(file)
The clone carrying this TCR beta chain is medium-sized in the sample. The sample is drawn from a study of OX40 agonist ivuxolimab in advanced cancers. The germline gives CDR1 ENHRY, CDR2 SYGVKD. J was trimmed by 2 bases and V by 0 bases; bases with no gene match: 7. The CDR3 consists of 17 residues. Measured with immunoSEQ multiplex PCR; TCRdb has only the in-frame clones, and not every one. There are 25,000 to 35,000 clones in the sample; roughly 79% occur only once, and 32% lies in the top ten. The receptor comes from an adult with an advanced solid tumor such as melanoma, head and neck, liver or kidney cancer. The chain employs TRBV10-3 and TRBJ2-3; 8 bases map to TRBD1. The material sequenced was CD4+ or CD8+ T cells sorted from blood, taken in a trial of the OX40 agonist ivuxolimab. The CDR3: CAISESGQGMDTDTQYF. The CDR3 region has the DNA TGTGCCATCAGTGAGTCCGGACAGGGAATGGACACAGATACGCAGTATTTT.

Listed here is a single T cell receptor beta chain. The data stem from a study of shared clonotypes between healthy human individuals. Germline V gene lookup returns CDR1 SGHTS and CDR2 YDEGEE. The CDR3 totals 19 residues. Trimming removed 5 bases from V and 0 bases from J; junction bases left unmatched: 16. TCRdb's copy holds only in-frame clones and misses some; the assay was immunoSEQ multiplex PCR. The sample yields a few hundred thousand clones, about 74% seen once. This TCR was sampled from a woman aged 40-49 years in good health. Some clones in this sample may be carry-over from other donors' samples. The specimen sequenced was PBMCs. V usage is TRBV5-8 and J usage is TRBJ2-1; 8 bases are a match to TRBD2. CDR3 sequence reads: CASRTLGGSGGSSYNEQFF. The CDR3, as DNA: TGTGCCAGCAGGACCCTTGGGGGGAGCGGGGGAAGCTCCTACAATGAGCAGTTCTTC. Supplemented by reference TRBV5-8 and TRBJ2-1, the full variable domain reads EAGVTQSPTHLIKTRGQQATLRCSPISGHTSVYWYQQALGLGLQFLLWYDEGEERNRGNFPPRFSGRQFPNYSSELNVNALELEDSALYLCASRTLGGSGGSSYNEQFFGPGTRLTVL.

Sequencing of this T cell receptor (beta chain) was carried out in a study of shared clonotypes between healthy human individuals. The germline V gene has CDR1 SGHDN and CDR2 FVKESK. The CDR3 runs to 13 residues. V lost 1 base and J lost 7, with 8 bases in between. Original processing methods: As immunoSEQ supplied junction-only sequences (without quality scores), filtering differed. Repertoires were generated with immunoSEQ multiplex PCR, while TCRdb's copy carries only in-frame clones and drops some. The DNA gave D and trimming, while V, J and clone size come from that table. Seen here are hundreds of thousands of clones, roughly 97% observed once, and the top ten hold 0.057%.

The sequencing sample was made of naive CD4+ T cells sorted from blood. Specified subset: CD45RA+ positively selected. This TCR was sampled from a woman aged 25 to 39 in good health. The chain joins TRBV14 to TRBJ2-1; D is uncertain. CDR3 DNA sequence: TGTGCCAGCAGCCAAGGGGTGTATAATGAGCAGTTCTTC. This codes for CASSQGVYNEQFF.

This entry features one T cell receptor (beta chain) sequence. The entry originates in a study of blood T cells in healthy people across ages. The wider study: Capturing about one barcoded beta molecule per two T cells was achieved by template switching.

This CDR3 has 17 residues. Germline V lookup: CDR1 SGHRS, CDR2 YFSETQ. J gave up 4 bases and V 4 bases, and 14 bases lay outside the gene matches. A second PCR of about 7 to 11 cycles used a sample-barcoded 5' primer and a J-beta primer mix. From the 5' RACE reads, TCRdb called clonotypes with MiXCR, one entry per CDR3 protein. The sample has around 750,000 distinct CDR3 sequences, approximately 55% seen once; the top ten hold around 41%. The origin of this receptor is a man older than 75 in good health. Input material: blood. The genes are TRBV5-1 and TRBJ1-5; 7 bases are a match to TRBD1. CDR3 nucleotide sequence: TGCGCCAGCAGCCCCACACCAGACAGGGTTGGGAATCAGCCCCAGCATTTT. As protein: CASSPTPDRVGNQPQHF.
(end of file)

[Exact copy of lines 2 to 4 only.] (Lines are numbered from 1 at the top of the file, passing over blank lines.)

Listed here is a single T cell receptor beta chain. The data stem from a study of shared clonotypes between healthy human individuals. Germline V gene lookup returns CDR1 SGHTS and CDR2 YDEGEE. The CDR3 totals 19 residues. Trimming removed 5 bases from V and 0 bases from J; junction bases left unmatched: 16. TCRdb's copy holds only in-frame clones and misses some; the assay was immunoSEQ multiplex PCR. The sample yields a few hundred thousand clones, about 74% seen once. This TCR was sampled from a woman aged 40-49 years in good health. Some clones in this sample may be carry-over from other donors' samples. The specimen sequenced was PBMCs. V usage is TRBV5-8 and J usage is TRBJ2-1; 8 bases are a match to TRBD2. CDR3 sequence reads: CASRTLGGSGGSSYNEQFF. The CDR3, as DNA: TGTGCCAGCAGGACCCTTGGGGGGAGCGGGGGAAGCTCCTACAATGAGCAGTTCTTC. Supplemented by reference TRBV5-8 and TRBJ2-1, the full variable domain reads EAGVTQSPTHLIKTRGQQATLRCSPISGHTSVYWYQQALGLGLQFLLWYDEGEERNRGNFPPRFSGRQFPNYSSELNVNALELEDSALYLCASRTLGGSGGSSYNEQFFGPGTRLTVL.

Sequencing of this T cell receptor (beta chain) was carried out in a study of shared clonotypes between healthy human individuals. The germline V gene has CDR1 SGHDN and CDR2 FVKESK. The CDR3 runs to 13 residues. V lost 1 base and J lost 7, with 8 bases in between. Original processing methods: As immunoSEQ supplied junction-only sequences (without quality scores), filtering differed. Repertoires were generated with immunoSEQ multiplex PCR, while TCRdb's copy carries only in-frame clones and drops some. The DNA gave D and trimming, while V, J and clone size come from that table. Seen here are hundreds of thousands of clones, roughly 97% observed once, and the top ten hold 0.057%.

The sequencing sample was made of naive CD4+ T cells sorted from blood. Specified subset: CD45RA+ positively selected. This TCR was sampled from a woman aged 25 to 39 in good health. The chain joins TRBV14 to TRBJ2-1; D is uncertain. CDR3 DNA sequence: TGTGCCAGCAGCCAAGGGGTGTATAATGAGCAGTTCTTC. This codes for CASSQGVYNEQFF.